That is why this year-end review report, which will be faithfully replicated in most, if not all newspapers tomorrow makes little sense. In fact, to put it bluntly, the whole thing sucks.

It sucks not only because of the question that never gets answered, even tangentially, in such communications from the defence ministry — “why are we doing what we are doing?”. But perhaps more so because one is afraid that the answer of the defence ministry and the armed forces is known rather too well — “…because that is the way things have always been done here”.

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Will Pakistan wriggle out again?

US must link aid to Pak nukes, not just to action against jehadis.

In response to the previous post about the options available to the senior officers of Pakistan army to exhort their soldiers to fight the jehadis, this response came from an Indian defence analyst [via email].

I am in xxx attending xxx Forum — a jamboree of politicians, economists and analysts — all following their own agenda. An interesting aspect of Pakistan that I picked up here was that Pakistanis are in total denial and are happily lumping all their problems on to the Americans.  Second and more importantly, Americans are willing to swallow anything to get the Pakistanis to fight and contain the Taliban. The attempts to break into Swat, and now Buner, are means to create an strategic depth against drone attacks which are apparently very effective.

Despite the serious situation obtaining in their country, there is a degree of cockiness within the Pakistani generals on their ability to handle the situation. I call it cockiness because in discussions, they are evasive and lack a clear tactical and operational perspective. On the other hand, as a policy of obfuscation they never tire from bringing the salience of Kashmir to the developments on the Af-Pak and Indian Army deployment on the border. If that is not enough, there is a tendency to highlight the stability-instability paradox.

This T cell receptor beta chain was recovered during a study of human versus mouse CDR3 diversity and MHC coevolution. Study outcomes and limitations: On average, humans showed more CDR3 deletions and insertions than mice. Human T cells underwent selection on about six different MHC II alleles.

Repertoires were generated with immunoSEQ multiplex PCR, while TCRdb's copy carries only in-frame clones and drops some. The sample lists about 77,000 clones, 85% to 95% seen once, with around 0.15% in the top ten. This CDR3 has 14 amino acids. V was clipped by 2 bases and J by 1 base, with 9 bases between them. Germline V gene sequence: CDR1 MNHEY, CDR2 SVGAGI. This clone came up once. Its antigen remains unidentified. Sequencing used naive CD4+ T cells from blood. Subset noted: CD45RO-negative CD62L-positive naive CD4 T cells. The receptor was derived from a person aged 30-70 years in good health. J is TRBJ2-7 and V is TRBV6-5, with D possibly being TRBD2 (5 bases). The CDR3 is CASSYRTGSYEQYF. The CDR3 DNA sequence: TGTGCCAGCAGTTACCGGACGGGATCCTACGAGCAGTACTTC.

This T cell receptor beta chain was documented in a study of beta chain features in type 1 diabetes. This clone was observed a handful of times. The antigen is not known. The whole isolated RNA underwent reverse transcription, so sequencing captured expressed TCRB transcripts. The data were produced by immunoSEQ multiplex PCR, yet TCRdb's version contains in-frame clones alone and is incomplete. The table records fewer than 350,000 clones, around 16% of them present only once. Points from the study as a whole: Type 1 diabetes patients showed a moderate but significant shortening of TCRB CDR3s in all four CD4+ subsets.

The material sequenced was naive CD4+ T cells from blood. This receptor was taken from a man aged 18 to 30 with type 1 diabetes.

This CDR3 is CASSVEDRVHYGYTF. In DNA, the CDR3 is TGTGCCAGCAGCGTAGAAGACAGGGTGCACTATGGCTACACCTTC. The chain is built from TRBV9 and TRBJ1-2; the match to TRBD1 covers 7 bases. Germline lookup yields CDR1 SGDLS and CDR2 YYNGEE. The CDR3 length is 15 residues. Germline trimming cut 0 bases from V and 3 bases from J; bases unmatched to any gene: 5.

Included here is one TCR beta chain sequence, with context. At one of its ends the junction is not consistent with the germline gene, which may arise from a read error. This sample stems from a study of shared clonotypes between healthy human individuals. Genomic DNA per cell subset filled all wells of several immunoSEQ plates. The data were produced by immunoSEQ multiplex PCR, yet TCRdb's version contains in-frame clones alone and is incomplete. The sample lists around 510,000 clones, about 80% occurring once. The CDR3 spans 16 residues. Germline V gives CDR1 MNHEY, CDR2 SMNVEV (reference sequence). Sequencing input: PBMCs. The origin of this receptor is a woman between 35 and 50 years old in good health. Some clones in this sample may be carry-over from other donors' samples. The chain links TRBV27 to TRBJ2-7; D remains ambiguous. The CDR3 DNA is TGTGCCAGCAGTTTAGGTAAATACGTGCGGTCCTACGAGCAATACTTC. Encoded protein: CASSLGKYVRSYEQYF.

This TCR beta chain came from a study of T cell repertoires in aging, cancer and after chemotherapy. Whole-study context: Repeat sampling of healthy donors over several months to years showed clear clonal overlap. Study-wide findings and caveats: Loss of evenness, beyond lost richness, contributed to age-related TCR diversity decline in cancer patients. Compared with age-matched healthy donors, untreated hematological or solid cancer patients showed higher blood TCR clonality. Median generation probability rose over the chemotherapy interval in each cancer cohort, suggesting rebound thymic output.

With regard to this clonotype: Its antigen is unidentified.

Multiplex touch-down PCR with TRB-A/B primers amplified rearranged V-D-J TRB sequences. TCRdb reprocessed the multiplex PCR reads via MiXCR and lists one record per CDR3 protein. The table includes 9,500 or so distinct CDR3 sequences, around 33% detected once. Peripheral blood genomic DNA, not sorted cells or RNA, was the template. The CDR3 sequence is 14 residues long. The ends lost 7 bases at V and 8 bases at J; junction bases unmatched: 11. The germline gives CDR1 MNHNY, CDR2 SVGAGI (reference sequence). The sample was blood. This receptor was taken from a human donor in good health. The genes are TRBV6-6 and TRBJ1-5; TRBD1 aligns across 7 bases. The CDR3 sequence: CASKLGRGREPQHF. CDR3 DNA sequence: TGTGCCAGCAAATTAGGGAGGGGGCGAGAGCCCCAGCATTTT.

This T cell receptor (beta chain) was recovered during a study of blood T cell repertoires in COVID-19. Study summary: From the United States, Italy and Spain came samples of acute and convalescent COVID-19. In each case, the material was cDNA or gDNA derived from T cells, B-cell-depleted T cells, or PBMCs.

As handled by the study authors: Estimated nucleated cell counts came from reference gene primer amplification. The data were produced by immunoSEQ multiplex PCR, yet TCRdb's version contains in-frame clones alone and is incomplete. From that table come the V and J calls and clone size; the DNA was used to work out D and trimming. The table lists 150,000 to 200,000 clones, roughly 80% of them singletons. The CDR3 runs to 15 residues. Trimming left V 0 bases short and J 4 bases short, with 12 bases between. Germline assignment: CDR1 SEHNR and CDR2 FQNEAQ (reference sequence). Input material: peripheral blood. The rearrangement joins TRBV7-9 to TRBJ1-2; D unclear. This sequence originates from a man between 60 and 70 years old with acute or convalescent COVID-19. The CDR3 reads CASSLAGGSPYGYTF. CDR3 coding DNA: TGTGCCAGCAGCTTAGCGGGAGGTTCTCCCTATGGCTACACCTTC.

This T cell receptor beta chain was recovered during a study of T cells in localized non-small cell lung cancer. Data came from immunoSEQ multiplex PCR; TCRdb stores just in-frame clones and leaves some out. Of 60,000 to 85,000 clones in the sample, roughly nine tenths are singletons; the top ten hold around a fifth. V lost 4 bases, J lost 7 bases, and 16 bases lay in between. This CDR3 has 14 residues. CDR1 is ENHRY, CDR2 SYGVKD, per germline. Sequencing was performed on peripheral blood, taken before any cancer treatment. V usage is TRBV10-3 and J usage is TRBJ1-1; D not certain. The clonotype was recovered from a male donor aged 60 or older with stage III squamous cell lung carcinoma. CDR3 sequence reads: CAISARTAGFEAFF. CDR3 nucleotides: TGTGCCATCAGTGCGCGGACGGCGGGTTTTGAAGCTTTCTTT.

Pakistani journalist Ahmed Rashid — a favourite of the West — yesterday asked for an aid package for Pakistan, with flexible benchmarks. That would mean more money to the Pakistan army, with little strings attached. In today’s Indian Express, Prof C Raja Mohan logically explains as to why that should not be an option for the US.

However, if reports of the tripartite meetings are any indicator to go by, the Obama administration believes that it can prevail over the Pakistan army — by either logical explaining, cajoling, bullying, pleading or simple buying them — to take on the jehadis. Those who consider the latest Pakistani military operations in Buner and Swat as a turning point in the resolve and approach of the Pakistan army simply overlook the precedents of Pak army and ISI timing their actions against jehadis or arrests whenever the US put Musharraf under pressure.

While Pakistan army might be up to its old tricks, the major difference in the US approach this time is its publicly expressed concern over the safety of Pakistani nukes. Aid to Pakistan and reciprocal action against jehadis has been played many times before but the nuke situation is the one which Pakistanis have never faced before. More than the US-aid-for-Pak-action, which will eventually come through — in one form or another — it is the negotiation over Pakistani nukes that will be of greatest significance from the meetings in Washington DC.